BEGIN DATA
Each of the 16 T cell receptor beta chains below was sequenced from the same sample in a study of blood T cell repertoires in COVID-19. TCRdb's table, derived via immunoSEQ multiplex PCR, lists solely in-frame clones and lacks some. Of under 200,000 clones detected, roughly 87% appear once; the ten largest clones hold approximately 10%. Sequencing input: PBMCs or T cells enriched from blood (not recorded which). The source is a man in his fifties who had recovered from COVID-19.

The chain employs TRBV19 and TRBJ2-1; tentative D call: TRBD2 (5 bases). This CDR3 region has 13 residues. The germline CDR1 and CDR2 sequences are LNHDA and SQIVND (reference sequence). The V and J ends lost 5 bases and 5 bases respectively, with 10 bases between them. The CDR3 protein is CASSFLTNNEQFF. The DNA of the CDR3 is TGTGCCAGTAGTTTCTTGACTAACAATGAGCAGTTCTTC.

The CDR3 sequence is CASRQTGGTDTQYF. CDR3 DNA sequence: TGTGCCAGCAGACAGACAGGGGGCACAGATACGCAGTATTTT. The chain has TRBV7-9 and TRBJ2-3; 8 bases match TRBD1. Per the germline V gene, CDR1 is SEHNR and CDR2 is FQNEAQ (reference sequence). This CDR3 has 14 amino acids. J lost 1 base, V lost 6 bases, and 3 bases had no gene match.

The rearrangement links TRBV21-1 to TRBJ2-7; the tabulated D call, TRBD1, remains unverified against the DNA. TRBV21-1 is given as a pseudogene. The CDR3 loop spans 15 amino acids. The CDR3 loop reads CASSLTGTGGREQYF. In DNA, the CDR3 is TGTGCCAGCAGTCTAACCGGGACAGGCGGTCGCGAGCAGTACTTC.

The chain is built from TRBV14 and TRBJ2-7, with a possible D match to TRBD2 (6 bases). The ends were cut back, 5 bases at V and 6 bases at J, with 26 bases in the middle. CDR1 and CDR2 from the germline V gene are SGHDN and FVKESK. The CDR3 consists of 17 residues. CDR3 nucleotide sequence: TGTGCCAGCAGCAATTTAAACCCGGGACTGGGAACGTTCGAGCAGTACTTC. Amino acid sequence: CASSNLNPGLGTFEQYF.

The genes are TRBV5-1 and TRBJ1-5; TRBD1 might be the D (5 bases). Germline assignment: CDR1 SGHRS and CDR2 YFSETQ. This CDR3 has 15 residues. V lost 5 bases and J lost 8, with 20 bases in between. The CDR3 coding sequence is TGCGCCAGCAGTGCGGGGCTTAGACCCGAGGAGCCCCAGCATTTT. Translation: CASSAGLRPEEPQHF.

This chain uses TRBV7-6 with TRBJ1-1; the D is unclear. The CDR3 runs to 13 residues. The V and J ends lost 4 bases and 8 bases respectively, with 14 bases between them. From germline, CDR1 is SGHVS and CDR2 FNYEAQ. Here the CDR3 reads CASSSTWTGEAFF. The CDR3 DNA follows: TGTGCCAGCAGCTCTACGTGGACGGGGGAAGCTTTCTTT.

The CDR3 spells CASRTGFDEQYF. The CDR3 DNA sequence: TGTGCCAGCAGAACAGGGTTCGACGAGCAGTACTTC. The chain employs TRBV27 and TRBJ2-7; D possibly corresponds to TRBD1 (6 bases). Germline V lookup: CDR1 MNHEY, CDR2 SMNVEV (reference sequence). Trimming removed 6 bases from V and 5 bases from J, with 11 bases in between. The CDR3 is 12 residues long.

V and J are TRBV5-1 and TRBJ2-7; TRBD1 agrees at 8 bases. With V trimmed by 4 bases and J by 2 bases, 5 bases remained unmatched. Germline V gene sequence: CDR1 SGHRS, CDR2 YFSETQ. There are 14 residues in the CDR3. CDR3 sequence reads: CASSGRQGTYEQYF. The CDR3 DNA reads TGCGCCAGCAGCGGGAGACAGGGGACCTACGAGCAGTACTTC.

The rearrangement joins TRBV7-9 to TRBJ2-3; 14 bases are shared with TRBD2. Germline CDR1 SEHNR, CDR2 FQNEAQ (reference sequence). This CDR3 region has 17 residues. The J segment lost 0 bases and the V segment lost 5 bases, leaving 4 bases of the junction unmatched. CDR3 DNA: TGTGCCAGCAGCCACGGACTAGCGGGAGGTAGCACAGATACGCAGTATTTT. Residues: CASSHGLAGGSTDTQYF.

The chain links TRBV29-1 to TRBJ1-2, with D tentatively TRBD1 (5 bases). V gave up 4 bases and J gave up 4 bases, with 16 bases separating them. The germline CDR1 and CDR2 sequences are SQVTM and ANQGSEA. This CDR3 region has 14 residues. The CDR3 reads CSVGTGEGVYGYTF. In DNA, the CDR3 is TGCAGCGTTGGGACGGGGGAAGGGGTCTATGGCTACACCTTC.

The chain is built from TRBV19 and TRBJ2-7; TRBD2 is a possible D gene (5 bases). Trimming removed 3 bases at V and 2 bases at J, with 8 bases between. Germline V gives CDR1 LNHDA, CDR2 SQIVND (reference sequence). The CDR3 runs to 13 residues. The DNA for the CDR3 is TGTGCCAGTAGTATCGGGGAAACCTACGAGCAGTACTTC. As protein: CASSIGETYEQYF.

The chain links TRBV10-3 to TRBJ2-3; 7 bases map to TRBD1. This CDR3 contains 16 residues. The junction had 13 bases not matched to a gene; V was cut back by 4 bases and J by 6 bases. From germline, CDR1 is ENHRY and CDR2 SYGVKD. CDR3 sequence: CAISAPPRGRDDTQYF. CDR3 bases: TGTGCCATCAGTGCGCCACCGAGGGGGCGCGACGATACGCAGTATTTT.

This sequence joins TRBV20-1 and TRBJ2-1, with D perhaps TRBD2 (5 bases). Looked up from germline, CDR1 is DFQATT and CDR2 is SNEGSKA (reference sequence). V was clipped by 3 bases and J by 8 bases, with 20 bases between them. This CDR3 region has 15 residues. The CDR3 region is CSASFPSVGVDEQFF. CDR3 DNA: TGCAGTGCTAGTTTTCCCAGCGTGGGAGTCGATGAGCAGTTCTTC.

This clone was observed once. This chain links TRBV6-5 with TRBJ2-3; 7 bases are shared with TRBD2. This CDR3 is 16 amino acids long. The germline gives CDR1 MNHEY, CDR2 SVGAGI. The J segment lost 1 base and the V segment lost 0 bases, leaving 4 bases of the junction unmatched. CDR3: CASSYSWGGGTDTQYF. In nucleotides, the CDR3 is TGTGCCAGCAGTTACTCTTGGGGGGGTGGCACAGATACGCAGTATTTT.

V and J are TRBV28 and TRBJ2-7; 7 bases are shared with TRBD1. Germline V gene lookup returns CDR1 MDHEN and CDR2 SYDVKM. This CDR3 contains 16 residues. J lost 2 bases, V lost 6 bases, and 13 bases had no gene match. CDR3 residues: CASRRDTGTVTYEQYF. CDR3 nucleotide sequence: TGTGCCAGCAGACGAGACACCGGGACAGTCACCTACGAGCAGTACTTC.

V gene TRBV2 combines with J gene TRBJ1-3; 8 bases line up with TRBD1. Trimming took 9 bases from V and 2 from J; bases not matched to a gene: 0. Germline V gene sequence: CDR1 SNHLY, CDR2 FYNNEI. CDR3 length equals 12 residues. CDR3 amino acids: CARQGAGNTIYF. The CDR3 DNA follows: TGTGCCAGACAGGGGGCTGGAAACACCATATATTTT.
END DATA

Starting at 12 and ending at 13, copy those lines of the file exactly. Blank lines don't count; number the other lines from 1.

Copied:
The chain is built from TRBV19 and TRBJ2-7; TRBD2 is a possible D gene (5 bases). Trimming removed 3 bases at V and 2 bases at J, with 8 bases between. Germline V gives CDR1 LNHDA, CDR2 SQIVND (reference sequence). The CDR3 runs to 13 residues. The DNA for the CDR3 is TGTGCCAGTAGTATCGGGGAAACCTACGAGCAGTACTTC. As protein: CASSIGETYEQYF.

The chain links TRBV10-3 to TRBJ2-3; 7 bases map to TRBD1. This CDR3 contains 16 residues. The junction had 13 bases not matched to a gene; V was cut back by 4 bases and J by 6 bases. From germline, CDR1 is ENHRY and CDR2 SYGVKD. CDR3 sequence: CAISAPPRGRDDTQYF. CDR3 bases: TGTGCCATCAGTGCGCCACCGAGGGGGCGCGACGATACGCAGTATTTT.